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Donkin's World: Radical Thoughts

Richard Donkin says that radicalism is now driven by religion rather than politics.

Do please visit Richard's well-stocked Web site

Details of his book Blood, Sweat and Tears which is acclaimed world-wide can be found here http://www.amazon.co.uk/Blood-Sweat-Tears-Evolution-Work/dp/1587990768/ref=sr_1_2?ie=UTF8&s=books&qid=1214554429&sr=1-2

Some of the arguments trotted out at the Battle of Ideas event in London were a little bit too complex for me. http://www.battleofideas.org.uk/

There were shades of the old left in a debate called "Radicalism then and now: the legacy of 1968." But that was a good thing. There isn't much "left and right" posturing in British politics anymore. Instead we all flounder around the gooey middle.

The idea was to hark back with nostalgia to the revolutionary fervour of the late 1960s. It didn't matter, I suppose, that not all the panel were there at the time. At least Tony Elliott, founder and chairman of the Time Out Group (founded in 1968) http://www.timeout.com/ was there and just to prove it he was wearing a flowery shirt.

I was there at that time, but only in short pants. I was making Airfix http://www.airfix.com/ models at the time. My radicalism was informed by reading the Beano http://www.airfix.com/ and watching the Likely Lads on TV. http://en.wikipedia.org/wiki/The_Likely_Lads

But what was so radical about carrying a copy of the Little Red Book and wearing a Che Guevara tee shirt? http://en.wikipedia.org/wiki/Che_guavara The problem with British student protests in the late 1960s is that the issues were elsewhere. Our boys were not in Vietnam.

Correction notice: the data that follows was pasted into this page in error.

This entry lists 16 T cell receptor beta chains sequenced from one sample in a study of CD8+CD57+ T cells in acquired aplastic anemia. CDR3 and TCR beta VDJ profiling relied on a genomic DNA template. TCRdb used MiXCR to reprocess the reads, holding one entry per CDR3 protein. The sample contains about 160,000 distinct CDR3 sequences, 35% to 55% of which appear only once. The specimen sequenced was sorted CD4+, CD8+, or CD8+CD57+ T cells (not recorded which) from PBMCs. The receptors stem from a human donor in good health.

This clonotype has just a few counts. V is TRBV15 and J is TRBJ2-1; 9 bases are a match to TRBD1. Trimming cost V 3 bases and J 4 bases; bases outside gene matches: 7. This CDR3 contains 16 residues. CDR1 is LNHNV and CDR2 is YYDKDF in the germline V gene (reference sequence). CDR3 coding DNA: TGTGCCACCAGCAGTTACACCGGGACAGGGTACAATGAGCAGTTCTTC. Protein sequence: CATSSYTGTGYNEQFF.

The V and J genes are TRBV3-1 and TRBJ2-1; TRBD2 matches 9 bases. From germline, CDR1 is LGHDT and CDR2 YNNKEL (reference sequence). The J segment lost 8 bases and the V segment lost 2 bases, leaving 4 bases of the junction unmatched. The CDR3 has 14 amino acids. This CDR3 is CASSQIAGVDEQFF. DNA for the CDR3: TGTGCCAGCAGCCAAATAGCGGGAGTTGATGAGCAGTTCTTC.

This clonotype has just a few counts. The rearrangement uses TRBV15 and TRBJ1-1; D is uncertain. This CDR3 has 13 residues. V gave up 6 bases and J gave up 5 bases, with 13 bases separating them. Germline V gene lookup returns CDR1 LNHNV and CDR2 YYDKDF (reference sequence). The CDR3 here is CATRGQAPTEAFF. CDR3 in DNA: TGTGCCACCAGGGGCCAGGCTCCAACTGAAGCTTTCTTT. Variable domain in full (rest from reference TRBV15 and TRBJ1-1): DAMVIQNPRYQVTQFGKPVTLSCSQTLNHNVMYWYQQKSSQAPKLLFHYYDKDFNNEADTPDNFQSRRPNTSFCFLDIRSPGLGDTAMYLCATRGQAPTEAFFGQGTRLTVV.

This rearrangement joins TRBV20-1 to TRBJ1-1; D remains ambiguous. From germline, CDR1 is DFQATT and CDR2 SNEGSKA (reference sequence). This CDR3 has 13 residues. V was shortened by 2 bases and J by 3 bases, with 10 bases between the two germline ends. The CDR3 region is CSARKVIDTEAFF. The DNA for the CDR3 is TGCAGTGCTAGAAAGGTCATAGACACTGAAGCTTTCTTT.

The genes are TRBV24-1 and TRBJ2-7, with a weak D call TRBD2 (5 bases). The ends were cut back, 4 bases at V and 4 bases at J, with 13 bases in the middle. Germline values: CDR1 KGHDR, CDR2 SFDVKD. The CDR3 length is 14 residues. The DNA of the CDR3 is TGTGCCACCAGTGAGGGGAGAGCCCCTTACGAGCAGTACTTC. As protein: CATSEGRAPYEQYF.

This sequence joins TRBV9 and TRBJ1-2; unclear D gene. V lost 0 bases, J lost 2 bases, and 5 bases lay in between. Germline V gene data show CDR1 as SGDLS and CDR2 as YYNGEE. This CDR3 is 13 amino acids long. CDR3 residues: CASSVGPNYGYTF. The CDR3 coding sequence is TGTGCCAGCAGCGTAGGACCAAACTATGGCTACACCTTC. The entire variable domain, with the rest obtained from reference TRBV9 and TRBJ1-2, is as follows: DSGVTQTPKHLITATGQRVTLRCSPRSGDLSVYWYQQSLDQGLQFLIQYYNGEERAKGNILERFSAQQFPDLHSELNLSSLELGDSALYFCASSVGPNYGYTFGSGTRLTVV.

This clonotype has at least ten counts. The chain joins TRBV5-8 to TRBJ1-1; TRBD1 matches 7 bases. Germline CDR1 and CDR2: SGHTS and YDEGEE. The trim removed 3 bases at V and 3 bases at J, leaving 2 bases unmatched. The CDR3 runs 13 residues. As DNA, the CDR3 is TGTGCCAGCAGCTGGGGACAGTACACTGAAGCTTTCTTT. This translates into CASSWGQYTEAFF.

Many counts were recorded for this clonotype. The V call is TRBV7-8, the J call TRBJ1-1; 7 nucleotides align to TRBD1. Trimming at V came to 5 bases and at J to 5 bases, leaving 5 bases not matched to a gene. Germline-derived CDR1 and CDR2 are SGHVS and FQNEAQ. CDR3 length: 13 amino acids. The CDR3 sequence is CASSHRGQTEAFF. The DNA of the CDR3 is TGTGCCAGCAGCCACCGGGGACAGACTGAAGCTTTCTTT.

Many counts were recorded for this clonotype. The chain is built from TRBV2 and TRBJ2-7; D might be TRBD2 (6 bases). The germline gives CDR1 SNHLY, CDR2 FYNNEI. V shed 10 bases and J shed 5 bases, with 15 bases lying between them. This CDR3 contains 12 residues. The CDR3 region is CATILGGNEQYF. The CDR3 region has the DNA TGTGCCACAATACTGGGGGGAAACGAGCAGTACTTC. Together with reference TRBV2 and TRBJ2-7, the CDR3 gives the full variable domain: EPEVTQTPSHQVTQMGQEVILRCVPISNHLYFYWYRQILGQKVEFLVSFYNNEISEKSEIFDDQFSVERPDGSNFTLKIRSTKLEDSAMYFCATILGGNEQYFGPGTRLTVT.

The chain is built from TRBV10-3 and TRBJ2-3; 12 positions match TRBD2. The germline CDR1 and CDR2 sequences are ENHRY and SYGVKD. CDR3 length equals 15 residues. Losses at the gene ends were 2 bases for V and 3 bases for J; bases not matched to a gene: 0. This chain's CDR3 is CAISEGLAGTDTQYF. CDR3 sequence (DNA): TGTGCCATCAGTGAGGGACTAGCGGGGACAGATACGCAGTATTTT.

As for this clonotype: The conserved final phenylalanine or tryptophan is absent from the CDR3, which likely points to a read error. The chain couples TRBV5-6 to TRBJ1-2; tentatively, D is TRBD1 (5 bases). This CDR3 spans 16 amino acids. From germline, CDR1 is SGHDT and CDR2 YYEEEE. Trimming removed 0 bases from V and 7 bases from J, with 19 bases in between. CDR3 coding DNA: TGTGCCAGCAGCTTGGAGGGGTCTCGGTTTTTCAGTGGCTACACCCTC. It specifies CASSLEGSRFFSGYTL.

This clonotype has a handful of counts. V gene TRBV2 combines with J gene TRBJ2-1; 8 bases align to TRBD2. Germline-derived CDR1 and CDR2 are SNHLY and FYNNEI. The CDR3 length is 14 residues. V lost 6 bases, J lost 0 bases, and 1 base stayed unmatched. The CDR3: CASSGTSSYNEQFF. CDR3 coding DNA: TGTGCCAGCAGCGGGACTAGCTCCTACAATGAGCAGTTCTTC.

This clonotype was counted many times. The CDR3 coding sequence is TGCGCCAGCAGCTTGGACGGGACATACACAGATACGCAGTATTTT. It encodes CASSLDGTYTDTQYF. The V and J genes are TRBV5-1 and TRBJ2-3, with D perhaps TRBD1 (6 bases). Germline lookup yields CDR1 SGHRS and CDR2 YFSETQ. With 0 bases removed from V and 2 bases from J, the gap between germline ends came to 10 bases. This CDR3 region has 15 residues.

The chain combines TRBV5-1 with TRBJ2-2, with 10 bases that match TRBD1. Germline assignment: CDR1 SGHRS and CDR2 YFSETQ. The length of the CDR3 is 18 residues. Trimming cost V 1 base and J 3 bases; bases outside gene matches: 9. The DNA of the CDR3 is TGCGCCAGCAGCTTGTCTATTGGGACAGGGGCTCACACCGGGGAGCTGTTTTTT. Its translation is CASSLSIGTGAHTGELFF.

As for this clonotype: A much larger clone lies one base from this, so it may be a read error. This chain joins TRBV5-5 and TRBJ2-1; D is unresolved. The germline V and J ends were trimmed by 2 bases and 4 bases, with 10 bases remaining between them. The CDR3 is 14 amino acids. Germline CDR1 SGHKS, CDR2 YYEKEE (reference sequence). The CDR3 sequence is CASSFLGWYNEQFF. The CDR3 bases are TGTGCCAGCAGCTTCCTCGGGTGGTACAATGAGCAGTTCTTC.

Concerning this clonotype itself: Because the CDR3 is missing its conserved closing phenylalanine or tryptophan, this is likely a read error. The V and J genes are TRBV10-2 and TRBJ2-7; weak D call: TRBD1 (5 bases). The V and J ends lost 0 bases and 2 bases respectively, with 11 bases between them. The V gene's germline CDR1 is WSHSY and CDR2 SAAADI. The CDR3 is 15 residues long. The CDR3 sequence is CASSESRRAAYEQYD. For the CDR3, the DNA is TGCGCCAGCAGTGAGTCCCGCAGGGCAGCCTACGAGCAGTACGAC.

The stakes were far higher for those who enjoyed a brief taste of political freedom in the Prague Spring. http://en.wikipedia.org/wiki/Prague_Spring The Czechs really did have a cause.

Cushy radicalism

A lot of the British protest was what I would call "cushy radicalism" made possible by student grants, easy living and the knowledge that our policemen carried truncheons, not guns.

No, as Elliott argued, the late 60s in Britain were more about a revolution in fashions, ideas and attitudes. The swinging sixties were all about Mary Quant, http://en.wikipedia.org/wiki/Mary_Quant the miniskirt, pop art and sexual freedom. Yes there were demonstrations led by Tariq Ali but if you wanted a real sense of radicalism you would have to have lived in Northern Ireland.

Thatcher, a true radical

I don't see much radicalism in British politics today either, nothing to match that of Margaret Thatcher. Now she was a true radical.

The real radicalism today exists outside politics in religion: in radical Islam, radical Christianity and radical Judaism. If radicalism is your bent today, forget politics and find God.


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